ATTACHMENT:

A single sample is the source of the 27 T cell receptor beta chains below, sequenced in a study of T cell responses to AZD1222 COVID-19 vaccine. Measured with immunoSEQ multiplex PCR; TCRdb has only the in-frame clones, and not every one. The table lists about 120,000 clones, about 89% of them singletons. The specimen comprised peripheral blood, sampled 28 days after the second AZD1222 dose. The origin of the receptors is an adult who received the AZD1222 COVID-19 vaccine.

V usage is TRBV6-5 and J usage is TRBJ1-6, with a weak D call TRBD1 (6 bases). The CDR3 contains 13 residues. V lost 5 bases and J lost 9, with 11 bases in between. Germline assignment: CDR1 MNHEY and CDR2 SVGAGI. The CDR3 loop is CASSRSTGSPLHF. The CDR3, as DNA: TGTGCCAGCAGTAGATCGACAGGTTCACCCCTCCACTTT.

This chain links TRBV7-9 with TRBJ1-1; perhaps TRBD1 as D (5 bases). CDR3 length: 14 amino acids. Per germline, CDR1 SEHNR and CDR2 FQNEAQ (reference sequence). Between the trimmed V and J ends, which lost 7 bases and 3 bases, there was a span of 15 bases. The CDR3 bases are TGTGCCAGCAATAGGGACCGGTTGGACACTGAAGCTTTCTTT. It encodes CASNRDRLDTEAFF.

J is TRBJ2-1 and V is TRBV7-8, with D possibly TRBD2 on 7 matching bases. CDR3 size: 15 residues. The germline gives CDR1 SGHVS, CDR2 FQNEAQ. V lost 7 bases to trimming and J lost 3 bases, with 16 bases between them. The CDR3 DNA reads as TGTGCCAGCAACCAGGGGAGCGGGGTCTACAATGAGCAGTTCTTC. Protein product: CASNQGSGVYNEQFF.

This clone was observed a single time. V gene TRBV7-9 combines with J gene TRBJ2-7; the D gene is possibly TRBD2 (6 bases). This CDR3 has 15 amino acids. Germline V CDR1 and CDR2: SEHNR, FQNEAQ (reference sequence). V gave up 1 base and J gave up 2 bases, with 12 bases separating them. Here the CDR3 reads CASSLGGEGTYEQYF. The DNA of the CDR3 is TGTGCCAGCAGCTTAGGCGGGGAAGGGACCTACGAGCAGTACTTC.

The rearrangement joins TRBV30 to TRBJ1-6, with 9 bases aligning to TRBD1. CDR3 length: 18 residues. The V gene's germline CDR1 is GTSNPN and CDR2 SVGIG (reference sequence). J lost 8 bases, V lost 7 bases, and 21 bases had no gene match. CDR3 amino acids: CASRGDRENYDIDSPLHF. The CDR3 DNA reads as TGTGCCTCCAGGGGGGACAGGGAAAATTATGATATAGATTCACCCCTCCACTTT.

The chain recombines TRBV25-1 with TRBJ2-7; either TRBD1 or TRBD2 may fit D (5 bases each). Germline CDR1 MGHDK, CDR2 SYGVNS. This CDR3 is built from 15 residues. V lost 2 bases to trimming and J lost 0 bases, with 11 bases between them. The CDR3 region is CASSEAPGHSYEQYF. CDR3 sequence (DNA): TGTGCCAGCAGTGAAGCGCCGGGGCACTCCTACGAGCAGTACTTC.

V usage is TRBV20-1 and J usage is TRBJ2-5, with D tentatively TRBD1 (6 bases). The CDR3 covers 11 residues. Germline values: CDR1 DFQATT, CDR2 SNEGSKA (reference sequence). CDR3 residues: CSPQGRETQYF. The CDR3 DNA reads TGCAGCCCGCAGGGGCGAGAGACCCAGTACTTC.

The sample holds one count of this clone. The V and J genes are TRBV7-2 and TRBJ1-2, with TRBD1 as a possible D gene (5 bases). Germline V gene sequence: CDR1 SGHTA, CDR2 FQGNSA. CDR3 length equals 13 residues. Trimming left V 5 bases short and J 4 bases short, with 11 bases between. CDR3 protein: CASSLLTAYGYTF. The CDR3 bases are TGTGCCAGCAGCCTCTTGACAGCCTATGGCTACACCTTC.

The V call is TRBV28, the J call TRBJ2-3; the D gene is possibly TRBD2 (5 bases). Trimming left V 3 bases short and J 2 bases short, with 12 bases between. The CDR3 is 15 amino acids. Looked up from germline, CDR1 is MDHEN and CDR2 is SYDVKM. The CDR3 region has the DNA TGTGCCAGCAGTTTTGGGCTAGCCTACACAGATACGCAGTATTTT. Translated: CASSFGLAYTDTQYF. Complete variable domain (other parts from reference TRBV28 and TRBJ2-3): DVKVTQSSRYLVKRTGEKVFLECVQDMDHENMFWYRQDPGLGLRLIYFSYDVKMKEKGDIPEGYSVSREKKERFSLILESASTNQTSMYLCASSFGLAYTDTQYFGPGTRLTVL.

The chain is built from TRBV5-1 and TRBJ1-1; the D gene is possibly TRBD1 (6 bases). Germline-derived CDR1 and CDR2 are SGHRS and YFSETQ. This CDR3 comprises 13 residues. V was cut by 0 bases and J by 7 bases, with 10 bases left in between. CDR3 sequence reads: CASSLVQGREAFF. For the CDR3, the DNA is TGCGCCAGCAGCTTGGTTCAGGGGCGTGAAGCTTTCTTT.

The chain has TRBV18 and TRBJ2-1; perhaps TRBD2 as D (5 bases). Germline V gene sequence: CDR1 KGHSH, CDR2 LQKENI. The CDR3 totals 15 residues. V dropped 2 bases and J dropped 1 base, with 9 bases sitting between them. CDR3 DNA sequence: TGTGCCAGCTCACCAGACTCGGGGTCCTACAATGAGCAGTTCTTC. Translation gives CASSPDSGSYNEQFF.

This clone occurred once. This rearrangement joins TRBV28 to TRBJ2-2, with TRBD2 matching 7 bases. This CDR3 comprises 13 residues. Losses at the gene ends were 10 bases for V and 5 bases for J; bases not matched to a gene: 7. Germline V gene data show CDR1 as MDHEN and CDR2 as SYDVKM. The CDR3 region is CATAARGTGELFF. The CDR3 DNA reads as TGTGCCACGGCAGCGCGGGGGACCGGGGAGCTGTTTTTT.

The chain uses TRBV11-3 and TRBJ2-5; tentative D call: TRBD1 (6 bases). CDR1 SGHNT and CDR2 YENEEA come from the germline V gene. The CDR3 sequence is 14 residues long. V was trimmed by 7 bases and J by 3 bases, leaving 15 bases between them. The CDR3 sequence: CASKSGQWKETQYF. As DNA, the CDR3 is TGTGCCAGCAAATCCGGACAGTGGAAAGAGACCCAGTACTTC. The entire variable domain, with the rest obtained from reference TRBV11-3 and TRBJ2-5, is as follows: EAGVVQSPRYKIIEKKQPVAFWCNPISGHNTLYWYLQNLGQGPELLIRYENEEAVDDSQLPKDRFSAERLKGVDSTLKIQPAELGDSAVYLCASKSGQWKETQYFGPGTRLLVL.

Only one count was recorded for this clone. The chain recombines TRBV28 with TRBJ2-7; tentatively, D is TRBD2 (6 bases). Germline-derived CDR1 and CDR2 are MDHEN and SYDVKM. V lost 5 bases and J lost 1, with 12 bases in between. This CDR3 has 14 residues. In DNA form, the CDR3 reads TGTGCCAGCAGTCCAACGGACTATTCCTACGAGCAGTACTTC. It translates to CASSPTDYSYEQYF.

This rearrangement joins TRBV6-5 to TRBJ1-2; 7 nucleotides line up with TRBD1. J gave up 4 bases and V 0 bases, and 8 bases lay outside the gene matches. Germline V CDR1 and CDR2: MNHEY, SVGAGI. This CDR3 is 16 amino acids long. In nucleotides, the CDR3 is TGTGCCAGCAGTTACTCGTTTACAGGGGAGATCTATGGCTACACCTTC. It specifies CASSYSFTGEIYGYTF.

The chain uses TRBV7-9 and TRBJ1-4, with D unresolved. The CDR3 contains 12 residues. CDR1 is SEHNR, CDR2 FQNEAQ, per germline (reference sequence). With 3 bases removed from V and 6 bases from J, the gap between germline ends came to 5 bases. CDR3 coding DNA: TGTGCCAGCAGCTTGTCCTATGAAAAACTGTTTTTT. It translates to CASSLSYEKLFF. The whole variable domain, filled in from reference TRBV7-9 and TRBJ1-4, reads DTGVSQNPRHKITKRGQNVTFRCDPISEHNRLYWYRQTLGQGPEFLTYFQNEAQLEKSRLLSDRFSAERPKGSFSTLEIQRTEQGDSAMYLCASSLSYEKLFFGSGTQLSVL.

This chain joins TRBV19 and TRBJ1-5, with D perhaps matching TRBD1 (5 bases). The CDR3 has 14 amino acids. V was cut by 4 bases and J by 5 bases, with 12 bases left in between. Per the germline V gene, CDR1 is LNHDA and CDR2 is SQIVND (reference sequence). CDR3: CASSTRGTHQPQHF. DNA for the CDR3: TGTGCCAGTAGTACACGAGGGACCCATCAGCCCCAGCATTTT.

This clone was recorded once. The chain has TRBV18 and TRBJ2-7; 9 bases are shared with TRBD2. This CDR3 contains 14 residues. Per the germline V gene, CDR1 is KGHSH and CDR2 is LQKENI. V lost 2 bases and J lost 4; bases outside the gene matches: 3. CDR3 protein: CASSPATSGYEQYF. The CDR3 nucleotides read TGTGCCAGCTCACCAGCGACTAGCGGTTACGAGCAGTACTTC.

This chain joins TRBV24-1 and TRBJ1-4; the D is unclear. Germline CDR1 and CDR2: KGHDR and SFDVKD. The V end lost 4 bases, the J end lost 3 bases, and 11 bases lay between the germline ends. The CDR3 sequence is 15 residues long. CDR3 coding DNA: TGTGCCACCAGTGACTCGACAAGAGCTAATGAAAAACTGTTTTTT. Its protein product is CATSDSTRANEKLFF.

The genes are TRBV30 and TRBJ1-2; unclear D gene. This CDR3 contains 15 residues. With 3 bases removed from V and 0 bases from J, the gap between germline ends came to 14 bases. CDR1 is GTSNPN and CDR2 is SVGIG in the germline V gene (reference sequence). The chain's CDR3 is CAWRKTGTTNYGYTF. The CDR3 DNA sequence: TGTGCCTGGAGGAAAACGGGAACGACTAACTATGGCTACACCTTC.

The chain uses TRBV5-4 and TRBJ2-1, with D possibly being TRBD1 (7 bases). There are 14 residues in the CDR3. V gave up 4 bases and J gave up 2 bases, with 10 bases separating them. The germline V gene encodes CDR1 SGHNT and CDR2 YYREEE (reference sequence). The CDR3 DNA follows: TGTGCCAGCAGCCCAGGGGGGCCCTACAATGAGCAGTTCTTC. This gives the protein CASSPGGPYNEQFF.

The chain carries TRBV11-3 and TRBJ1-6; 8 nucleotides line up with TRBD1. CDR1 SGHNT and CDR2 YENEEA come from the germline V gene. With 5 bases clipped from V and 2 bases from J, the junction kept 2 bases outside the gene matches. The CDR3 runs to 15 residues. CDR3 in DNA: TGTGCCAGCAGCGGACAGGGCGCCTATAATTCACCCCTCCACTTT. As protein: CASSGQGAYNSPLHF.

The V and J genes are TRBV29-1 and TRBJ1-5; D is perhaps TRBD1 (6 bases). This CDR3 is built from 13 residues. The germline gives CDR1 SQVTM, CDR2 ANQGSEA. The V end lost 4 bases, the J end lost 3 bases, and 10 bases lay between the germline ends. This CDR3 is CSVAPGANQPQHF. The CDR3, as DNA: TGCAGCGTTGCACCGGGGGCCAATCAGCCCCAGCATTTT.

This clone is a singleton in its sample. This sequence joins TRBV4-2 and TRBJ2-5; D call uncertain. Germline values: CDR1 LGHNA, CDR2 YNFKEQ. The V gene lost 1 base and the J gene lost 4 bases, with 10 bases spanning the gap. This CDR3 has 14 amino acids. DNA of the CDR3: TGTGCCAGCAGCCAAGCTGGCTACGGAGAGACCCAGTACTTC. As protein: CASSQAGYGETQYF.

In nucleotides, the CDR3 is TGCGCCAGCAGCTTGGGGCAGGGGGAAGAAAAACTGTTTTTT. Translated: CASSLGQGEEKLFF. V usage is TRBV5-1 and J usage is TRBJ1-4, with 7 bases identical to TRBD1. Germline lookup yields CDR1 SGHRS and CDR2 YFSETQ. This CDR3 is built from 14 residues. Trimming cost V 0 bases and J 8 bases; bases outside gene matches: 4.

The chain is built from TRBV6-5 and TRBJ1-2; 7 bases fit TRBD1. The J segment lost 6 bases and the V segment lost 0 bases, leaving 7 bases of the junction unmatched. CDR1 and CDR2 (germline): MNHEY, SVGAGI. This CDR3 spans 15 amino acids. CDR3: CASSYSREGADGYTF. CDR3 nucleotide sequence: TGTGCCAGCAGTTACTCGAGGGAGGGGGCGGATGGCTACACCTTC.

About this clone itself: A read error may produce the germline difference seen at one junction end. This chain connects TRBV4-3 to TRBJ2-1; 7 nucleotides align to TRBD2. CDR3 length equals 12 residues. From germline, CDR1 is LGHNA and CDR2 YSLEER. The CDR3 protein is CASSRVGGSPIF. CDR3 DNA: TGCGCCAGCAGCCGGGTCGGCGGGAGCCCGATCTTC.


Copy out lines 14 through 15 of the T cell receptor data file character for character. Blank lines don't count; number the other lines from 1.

The chain uses TRBV11-3 and TRBJ2-5; tentative D call: TRBD1 (6 bases). CDR1 SGHNT and CDR2 YENEEA come from the germline V gene. The CDR3 sequence is 14 residues long. V was trimmed by 7 bases and J by 3 bases, leaving 15 bases between them. The CDR3 sequence: CASKSGQWKETQYF. As DNA, the CDR3 is TGTGCCAGCAAATCCGGACAGTGGAAAGAGACCCAGTACTTC. The entire variable domain, with the rest obtained from reference TRBV11-3 and TRBJ2-5, is as follows: EAGVVQSPRYKIIEKKQPVAFWCNPISGHNTLYWYLQNLGQGPELLIRYENEEAVDDSQLPKDRFSAERLKGVDSTLKIQPAELGDSAVYLCASKSGQWKETQYFGPGTRLLVL.

Only one count was recorded for this clone. The chain recombines TRBV28 with TRBJ2-7; tentatively, D is TRBD2 (6 bases). Germline-derived CDR1 and CDR2 are MDHEN and SYDVKM. V lost 5 bases and J lost 1, with 12 bases in between. This CDR3 has 14 residues. In DNA form, the CDR3 reads TGTGCCAGCAGTCCAACGGACTATTCCTACGAGCAGTACTTC. It translates to CASSPTDYSYEQYF.